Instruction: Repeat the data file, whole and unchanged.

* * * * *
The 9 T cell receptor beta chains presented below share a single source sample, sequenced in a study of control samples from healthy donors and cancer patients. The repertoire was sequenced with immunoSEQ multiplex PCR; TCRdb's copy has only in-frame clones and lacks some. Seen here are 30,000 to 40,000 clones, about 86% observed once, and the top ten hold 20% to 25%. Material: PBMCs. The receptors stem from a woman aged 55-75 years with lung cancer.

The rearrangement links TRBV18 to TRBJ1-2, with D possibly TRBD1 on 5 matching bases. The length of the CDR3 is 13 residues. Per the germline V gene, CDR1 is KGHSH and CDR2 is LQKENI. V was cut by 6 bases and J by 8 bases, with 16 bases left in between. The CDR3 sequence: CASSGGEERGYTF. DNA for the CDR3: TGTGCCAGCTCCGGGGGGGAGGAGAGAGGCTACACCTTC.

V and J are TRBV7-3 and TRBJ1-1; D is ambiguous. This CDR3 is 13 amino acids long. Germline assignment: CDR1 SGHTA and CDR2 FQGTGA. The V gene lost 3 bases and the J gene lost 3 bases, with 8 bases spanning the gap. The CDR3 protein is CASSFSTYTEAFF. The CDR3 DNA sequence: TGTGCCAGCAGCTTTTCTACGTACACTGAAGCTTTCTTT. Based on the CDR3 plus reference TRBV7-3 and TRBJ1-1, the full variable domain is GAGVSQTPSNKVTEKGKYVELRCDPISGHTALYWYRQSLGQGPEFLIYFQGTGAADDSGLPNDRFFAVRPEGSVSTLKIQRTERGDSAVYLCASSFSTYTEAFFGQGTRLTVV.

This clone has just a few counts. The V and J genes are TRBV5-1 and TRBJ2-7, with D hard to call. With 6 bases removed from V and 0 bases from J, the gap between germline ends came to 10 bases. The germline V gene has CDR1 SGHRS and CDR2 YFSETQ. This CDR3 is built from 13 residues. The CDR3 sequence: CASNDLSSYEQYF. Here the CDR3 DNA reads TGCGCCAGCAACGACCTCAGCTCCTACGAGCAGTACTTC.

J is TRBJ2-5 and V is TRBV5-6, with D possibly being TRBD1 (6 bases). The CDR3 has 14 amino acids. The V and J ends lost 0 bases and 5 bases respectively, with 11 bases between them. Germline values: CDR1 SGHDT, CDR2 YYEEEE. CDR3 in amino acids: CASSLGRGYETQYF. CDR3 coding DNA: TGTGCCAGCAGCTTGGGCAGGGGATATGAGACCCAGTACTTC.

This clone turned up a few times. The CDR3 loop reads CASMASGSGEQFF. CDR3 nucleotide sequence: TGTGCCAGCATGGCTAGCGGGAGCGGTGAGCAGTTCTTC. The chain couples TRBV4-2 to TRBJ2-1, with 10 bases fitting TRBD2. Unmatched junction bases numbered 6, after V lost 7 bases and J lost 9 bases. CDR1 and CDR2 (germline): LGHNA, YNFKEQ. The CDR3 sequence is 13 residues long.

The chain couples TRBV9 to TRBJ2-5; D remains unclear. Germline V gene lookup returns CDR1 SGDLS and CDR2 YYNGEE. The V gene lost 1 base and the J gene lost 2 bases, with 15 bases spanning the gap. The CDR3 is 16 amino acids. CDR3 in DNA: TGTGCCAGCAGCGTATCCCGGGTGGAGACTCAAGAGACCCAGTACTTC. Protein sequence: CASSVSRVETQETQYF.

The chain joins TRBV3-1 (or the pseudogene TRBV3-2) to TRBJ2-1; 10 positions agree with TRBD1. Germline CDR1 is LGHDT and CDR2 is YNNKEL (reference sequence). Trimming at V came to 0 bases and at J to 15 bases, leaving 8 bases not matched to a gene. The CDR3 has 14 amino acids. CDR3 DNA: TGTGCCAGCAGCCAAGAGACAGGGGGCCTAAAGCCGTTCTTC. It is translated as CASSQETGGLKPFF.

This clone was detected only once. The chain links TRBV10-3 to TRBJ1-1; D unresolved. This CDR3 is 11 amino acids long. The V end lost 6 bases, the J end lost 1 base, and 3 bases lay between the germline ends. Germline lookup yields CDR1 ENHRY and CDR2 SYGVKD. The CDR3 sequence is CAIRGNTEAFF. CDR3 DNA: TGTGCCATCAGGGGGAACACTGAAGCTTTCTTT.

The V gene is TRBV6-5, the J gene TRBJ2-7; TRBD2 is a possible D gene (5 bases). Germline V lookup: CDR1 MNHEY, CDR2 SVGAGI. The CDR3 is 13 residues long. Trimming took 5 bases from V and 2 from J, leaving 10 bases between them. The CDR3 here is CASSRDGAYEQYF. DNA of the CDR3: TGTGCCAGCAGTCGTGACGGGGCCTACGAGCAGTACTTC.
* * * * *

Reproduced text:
The 9 T cell receptor beta chains presented below share a single source sample, sequenced in a study of control samples from healthy donors and cancer patients. The repertoire was sequenced with immunoSEQ multiplex PCR; TCRdb's copy has only in-frame clones and lacks some. Seen here are 30,000 to 40,000 clones, about 86% observed once, and the top ten hold 20% to 25%. Material: PBMCs. The receptors stem from a woman aged 55-75 years with lung cancer.

The rearrangement links TRBV18 to TRBJ1-2, with D possibly TRBD1 on 5 matching bases. The length of the CDR3 is 13 residues. Per the germline V gene, CDR1 is KGHSH and CDR2 is LQKENI. V was cut by 6 bases and J by 8 bases, with 16 bases left in between. The CDR3 sequence: CASSGGEERGYTF. DNA for the CDR3: TGTGCCAGCTCCGGGGGGGAGGAGAGAGGCTACACCTTC.

V and J are TRBV7-3 and TRBJ1-1; D is ambiguous. This CDR3 is 13 amino acids long. Germline assignment: CDR1 SGHTA and CDR2 FQGTGA. The V gene lost 3 bases and the J gene lost 3 bases, with 8 bases spanning the gap. The CDR3 protein is CASSFSTYTEAFF. The CDR3 DNA sequence: TGTGCCAGCAGCTTTTCTACGTACACTGAAGCTTTCTTT. Based on the CDR3 plus reference TRBV7-3 and TRBJ1-1, the full variable domain is GAGVSQTPSNKVTEKGKYVELRCDPISGHTALYWYRQSLGQGPEFLIYFQGTGAADDSGLPNDRFFAVRPEGSVSTLKIQRTERGDSAVYLCASSFSTYTEAFFGQGTRLTVV.

This clone has just a few counts. The V and J genes are TRBV5-1 and TRBJ2-7, with D hard to call. With 6 bases removed from V and 0 bases from J, the gap between germline ends came to 10 bases. The germline V gene has CDR1 SGHRS and CDR2 YFSETQ. This CDR3 is built from 13 residues. The CDR3 sequence: CASNDLSSYEQYF. Here the CDR3 DNA reads TGCGCCAGCAACGACCTCAGCTCCTACGAGCAGTACTTC.

J is TRBJ2-5 and V is TRBV5-6, with D possibly being TRBD1 (6 bases). The CDR3 has 14 amino acids. The V and J ends lost 0 bases and 5 bases respectively, with 11 bases between them. Germline values: CDR1 SGHDT, CDR2 YYEEEE. CDR3 in amino acids: CASSLGRGYETQYF. CDR3 coding DNA: TGTGCCAGCAGCTTGGGCAGGGGATATGAGACCCAGTACTTC.

This clone turned up a few times. The CDR3 loop reads CASMASGSGEQFF. CDR3 nucleotide sequence: TGTGCCAGCATGGCTAGCGGGAGCGGTGAGCAGTTCTTC. The chain couples TRBV4-2 to TRBJ2-1, with 10 bases fitting TRBD2. Unmatched junction bases numbered 6, after V lost 7 bases and J lost 9 bases. CDR1 and CDR2 (germline): LGHNA, YNFKEQ. The CDR3 sequence is 13 residues long.

The chain couples TRBV9 to TRBJ2-5; D remains unclear. Germline V gene lookup returns CDR1 SGDLS and CDR2 YYNGEE. The V gene lost 1 base and the J gene lost 2 bases, with 15 bases spanning the gap. The CDR3 is 16 amino acids. CDR3 in DNA: TGTGCCAGCAGCGTATCCCGGGTGGAGACTCAAGAGACCCAGTACTTC. Protein sequence: CASSVSRVETQETQYF.

The chain joins TRBV3-1 (or the pseudogene TRBV3-2) to TRBJ2-1; 10 positions agree with TRBD1. Germline CDR1 is LGHDT and CDR2 is YNNKEL (reference sequence). Trimming at V came to 0 bases and at J to 15 bases, leaving 8 bases not matched to a gene. The CDR3 has 14 amino acids. CDR3 DNA: TGTGCCAGCAGCCAAGAGACAGGGGGCCTAAAGCCGTTCTTC. It is translated as CASSQETGGLKPFF.

This clone was detected only once. The chain links TRBV10-3 to TRBJ1-1; D unresolved. This CDR3 is 11 amino acids long. The V end lost 6 bases, the J end lost 1 base, and 3 bases lay between the germline ends. Germline lookup yields CDR1 ENHRY and CDR2 SYGVKD. The CDR3 sequence is CAIRGNTEAFF. CDR3 DNA: TGTGCCATCAGGGGGAACACTGAAGCTTTCTTT.

The V gene is TRBV6-5, the J gene TRBJ2-7; TRBD2 is a possible D gene (5 bases). Germline V lookup: CDR1 MNHEY, CDR2 SVGAGI. The CDR3 is 13 residues long. Trimming took 5 bases from V and 2 from J, leaving 10 bases between them. The CDR3 here is CASSRDGAYEQYF. DNA of the CDR3: TGTGCCAGCAGTCGTGACGGGGCCTACGAGCAGTACTTC.